Sunday, May 27, 2012

North to Alaska

It's 5:45am in the Seattle airport, I've spent the past 6 hours sleeping in a chair, the sun is coming up; did I really sleep? Absolutely NOT! Im going back to Alaska how could I :). As many of you know, or if you have talked to me for more than about 5 mins, the word Alaska always comes out of my mouth. Its been 3 years since I've called Sitka Alaska my home, its steelhead season and I'm only hours away from stepping off the plane to reunite my love for that place. All my flies are tied, all my gear is packed, new camera, and new rod sit in the seat next to me, ready for their first shot at a Wild Alaskan Steelhead.

Anyway, I may have a chance to get a short preview of my trip up in the next 10 days, if not see you in 10 days!!!

Dan a good friend and pervious employee of Paul's, with a beautiful Hen caught just a couple days ago

Flying along the east coast last night 

Put my new sleeping bag to use already!

Just a small sample of my fly selection for Alaskan Steelhead... Starlight Leeches

Wednesday, May 23, 2012

Fishing Report - Tulpehocken Creek

This week has been very productive thus far. Caddis are all over the water from first light till dark, Sulphurs have been hatching every night around 4pm. We have also been Tricos just about every morning for the past week or so. I have not seen fish keyed in on Tricos just yet, however there were a significant number of spinners on the water this morning. I would have a few spinners in your boxes, in anticipation for the first good spinner fall that should happen very soon.

Row 1: Elk Hair Caddis, CDC Caddis, Z Wing Caddis 
Row 2: CDC Hackle Sulphur, CDC No Thorax Sulphur, Transitional Sulphur Emgerger
Row 3: CDC Trico Dun, Drowned Trico Spinner, CDC Trico Emerger

Male Trico Spinner from this morning

Aside from the Tully, I have been spending a bit of time over on the Manatawny. This is a great little stream for bug life, awesome looking water, and a few more wild fish. The Manatawny has a great Sulphur hatch, among others like Hendricksons, and Caddis. Yesterday morning I was fishing, when I started to see Sulphurs falling to the water. I had great fun for about an hour before I had to go to work. Here is one I got yesterday.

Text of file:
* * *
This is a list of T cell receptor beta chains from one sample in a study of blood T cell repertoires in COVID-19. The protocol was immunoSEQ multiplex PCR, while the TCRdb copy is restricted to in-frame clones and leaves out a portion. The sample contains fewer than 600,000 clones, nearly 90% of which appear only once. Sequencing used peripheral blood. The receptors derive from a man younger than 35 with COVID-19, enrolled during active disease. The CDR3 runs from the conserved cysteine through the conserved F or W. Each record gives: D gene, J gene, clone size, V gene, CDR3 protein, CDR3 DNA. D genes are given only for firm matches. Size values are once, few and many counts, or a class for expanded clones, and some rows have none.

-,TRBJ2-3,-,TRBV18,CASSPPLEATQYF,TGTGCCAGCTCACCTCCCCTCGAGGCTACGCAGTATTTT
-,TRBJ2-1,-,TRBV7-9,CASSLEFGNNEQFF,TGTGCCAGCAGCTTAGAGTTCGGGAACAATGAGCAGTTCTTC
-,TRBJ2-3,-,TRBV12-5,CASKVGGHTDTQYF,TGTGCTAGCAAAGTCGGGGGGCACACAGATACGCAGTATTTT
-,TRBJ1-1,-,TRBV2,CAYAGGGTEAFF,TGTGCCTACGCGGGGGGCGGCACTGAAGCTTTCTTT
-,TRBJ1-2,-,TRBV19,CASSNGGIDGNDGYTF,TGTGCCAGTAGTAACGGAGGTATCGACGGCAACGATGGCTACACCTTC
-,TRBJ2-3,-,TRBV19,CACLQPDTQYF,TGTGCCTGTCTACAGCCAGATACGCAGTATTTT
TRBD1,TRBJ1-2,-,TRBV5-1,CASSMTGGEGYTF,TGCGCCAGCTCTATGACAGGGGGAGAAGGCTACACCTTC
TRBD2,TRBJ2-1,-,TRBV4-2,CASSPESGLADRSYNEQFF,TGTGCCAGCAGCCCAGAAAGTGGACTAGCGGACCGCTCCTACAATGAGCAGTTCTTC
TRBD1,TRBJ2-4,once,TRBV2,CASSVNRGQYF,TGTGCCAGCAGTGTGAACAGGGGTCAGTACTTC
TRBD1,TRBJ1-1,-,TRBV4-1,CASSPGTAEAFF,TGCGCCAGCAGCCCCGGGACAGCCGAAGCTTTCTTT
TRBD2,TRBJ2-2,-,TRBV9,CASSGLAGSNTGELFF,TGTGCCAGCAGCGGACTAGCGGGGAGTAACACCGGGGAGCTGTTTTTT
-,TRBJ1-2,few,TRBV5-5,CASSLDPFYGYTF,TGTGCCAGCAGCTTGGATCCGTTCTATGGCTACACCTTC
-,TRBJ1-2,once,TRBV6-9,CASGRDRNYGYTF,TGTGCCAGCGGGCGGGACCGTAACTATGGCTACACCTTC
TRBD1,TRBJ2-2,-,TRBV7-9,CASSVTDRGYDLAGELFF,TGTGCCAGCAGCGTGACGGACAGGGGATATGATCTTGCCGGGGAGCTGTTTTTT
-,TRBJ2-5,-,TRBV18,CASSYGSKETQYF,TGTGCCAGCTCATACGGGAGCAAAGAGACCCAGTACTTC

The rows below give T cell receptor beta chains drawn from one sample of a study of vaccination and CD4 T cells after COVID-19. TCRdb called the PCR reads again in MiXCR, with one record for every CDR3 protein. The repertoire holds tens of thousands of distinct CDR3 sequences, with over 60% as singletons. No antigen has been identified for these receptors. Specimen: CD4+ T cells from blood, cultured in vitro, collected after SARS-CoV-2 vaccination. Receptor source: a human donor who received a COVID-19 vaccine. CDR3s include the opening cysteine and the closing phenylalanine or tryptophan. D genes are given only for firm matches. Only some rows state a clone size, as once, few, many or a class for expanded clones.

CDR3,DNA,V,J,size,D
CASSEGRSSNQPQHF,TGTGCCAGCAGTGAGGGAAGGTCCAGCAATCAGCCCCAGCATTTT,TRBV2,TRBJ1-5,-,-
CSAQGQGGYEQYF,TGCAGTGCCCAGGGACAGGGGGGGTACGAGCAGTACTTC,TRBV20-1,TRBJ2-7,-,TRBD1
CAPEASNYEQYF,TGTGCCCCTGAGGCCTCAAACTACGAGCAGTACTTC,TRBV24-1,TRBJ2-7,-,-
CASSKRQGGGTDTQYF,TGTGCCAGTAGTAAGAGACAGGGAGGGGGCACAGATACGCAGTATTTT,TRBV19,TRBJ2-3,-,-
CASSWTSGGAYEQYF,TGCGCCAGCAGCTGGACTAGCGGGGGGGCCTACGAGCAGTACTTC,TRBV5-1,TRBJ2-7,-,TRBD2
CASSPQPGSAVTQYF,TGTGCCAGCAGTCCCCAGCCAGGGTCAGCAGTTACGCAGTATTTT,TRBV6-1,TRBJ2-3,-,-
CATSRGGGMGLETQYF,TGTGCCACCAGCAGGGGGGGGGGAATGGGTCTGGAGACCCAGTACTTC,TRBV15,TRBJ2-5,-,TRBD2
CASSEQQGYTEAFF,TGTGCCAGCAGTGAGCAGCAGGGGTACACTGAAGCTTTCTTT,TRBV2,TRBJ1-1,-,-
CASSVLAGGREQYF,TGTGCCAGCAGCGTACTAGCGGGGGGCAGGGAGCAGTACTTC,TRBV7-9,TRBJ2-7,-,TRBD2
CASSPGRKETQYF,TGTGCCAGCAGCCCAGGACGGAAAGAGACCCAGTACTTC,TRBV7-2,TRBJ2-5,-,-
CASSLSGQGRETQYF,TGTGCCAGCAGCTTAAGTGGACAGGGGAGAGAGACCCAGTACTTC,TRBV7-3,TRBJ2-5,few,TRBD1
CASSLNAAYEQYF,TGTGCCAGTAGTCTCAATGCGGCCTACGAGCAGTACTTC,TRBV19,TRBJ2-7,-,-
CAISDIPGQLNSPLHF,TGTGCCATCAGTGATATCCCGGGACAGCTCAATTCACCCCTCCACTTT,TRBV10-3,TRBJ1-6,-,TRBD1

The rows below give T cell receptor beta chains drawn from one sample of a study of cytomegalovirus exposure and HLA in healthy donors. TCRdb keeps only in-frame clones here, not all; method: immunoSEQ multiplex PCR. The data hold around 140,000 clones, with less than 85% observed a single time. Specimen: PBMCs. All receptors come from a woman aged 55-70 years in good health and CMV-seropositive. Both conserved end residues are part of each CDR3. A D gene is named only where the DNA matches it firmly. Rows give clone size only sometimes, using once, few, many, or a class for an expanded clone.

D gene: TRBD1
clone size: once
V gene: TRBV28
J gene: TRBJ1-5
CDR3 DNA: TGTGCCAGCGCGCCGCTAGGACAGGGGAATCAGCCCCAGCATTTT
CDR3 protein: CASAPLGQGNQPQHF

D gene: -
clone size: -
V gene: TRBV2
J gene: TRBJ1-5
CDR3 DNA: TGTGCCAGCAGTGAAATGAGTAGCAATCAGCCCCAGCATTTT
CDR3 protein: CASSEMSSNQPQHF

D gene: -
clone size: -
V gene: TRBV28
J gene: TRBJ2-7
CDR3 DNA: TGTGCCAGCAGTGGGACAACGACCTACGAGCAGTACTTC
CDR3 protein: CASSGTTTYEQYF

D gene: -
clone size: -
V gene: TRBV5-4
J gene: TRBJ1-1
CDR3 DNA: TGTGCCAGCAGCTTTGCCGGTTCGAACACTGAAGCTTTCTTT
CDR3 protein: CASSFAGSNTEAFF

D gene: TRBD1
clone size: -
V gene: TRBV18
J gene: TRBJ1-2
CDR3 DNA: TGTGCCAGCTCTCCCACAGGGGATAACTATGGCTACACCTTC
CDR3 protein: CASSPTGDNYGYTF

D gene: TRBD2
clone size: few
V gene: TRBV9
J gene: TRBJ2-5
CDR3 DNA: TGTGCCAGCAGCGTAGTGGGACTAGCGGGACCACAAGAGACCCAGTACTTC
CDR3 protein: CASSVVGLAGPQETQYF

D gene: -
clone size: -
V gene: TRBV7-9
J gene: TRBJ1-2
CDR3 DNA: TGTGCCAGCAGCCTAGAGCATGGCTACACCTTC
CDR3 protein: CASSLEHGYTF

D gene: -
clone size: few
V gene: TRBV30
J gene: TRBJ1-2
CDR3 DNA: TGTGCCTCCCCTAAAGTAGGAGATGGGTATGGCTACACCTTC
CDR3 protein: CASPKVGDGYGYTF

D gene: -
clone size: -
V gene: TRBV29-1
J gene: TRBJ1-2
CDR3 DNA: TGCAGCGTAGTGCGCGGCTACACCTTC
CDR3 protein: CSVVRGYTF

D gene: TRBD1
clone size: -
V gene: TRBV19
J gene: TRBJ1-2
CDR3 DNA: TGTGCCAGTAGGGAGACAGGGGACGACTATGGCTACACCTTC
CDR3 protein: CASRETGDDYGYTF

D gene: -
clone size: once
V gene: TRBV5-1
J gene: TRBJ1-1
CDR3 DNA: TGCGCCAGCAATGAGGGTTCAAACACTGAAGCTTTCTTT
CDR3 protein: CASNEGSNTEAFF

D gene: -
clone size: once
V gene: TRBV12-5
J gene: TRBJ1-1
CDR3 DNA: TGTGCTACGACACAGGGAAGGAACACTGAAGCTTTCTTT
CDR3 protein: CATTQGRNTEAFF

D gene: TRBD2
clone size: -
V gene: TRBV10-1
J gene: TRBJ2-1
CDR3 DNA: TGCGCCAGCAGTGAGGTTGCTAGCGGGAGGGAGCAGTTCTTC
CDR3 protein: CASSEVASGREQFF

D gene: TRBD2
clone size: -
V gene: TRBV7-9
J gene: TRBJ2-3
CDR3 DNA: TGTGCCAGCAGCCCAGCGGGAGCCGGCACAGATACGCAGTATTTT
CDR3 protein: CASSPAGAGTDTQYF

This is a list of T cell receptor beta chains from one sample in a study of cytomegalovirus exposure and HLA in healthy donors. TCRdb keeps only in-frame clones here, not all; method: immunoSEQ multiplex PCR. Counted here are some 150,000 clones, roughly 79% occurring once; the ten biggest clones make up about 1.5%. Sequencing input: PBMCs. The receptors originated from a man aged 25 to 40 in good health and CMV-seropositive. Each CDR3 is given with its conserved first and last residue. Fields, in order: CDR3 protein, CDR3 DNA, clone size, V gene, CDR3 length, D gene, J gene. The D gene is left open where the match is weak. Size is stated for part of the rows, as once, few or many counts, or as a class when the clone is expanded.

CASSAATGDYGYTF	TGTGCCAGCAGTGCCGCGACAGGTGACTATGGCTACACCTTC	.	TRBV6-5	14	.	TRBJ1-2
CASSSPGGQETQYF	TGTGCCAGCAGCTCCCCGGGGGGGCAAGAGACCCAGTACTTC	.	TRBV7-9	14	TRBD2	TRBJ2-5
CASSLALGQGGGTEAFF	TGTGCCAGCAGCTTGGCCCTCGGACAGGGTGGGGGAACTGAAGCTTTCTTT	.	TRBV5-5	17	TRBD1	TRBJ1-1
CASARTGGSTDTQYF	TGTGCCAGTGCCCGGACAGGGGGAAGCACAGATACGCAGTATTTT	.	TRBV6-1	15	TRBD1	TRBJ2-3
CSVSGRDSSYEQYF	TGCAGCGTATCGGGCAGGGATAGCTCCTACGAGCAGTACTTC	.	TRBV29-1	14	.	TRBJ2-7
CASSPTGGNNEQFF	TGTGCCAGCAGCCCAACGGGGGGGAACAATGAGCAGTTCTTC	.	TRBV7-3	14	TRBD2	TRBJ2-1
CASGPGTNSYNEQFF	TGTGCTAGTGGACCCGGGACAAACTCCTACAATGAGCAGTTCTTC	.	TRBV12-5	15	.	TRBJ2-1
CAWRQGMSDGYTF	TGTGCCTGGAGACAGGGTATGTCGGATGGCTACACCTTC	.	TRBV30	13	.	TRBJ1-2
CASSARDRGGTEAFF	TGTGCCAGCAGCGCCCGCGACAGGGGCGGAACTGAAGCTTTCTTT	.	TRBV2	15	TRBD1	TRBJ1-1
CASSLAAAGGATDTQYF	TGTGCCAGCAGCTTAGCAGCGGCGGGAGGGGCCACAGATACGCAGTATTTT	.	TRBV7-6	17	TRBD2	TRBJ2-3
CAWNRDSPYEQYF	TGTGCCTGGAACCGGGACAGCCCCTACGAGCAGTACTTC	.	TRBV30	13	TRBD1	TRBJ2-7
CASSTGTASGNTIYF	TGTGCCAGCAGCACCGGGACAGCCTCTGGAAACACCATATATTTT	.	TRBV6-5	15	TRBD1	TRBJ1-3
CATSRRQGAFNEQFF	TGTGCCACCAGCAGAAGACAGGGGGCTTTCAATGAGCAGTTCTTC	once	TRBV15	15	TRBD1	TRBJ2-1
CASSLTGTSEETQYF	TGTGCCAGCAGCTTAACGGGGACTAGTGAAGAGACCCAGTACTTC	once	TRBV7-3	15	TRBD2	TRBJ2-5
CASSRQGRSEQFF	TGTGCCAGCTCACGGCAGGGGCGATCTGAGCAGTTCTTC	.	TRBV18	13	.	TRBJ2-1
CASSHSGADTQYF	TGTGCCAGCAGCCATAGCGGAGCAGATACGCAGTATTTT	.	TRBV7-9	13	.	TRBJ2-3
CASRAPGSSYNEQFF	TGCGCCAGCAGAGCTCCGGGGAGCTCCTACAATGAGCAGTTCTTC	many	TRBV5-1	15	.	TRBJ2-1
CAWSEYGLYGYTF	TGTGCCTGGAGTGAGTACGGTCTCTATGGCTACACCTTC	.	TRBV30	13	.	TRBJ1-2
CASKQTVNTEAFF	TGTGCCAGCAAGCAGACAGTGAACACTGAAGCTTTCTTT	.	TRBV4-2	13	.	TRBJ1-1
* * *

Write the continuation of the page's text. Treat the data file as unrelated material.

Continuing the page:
Tuesday, May 15, 2012

Wild Fish Have It All

This past weekend, Steve "The Mailman" Nelson and I made a trip to the West Branch. The forecast looked good, even with a bit of rain in it; rain often means BWOs and maybe a few Sulphurs. Turns out lots and lots of rain means nothing at all, we fished all day with very few bugs coming off, and even fewer fish coming up for them. Despite that we managed to get into a few fish, using tactics some would frown upon, nymphing. Hey fish gotta eat :)

A couple days before, you could find Joey and I on one of our new favorite small wild brown trout streams. We took the big camera hoping to get a few really nice shots.

Here are a bunch of photos from both trips, Enjoy:

Am I fishing, or waiting for a rise? Either way that was a comfy rock 

Joey, showing us his stealthy tactics 

Beautiful Wild brown that fell to a pheasant tail nymph 

Pheasant Tail doing work. 

Beautiful Wild Delaware brown fell to a Sulphur Emerger 

This Rainbow fell to a soft hackle Sulphur in the fast water

This fish made my trip (for those of you that don't know I have a sick obsession for wild Rainbows)

Steve "The Mailman" Nelson, working hard in the rain

This brown fell to a Sulphur Spinner with a Orange egg sack 

Sunday, May 13, 2012

Leland's First Tarpon

Leland headed south to Orlando FL this week for business. What better thing to do when work is done, head to the Keys and catch one of these:

- Posted using BlogPress from my iPhone

Thursday, May 10, 2012

West Branch Weekend

This past weekend, I had the pleasure of fishing with 2 shop regulars, Bob Burnham and Rob Stillwell. We headed up first thing Sunday morning, with my boat in tow. I decided with the water flowing around 575 cfs at Hale Eddy, the best bet would be to float from there down to Balls Eddy. It was a tough day of fishing, high sun, small numbers of bugs, and not to many fish up feeding. Despite all that, the high sun got just enough caddis flying to get a few fish up. Bob and Rob both made the few shots they had count. Later in the day there was a hendrickson spinner fall that had a good number of fish up and feeding. We rowed out, just as dark rolled in.

So that night I decided sleeping in the back of my jeep would be a good idea. Fishing on Monday was very spotty, the conditions were the exact opposite as the day before; no sun, lots of wind, and some rain. That being said, there were a few caddis flying around, again just enough to get a couple fish up in a back channel. Later that night I met up with Steve, it was slow fishing and neither of us had much action until the last 2 hours of light. Around 6 everything went crazy, Hendricksons, March Browns, Sulphurs, and Caddis littered the water.

Tuesday, May 8, 2012

Featured Fly - Tulpehocken Creek Spent Caddis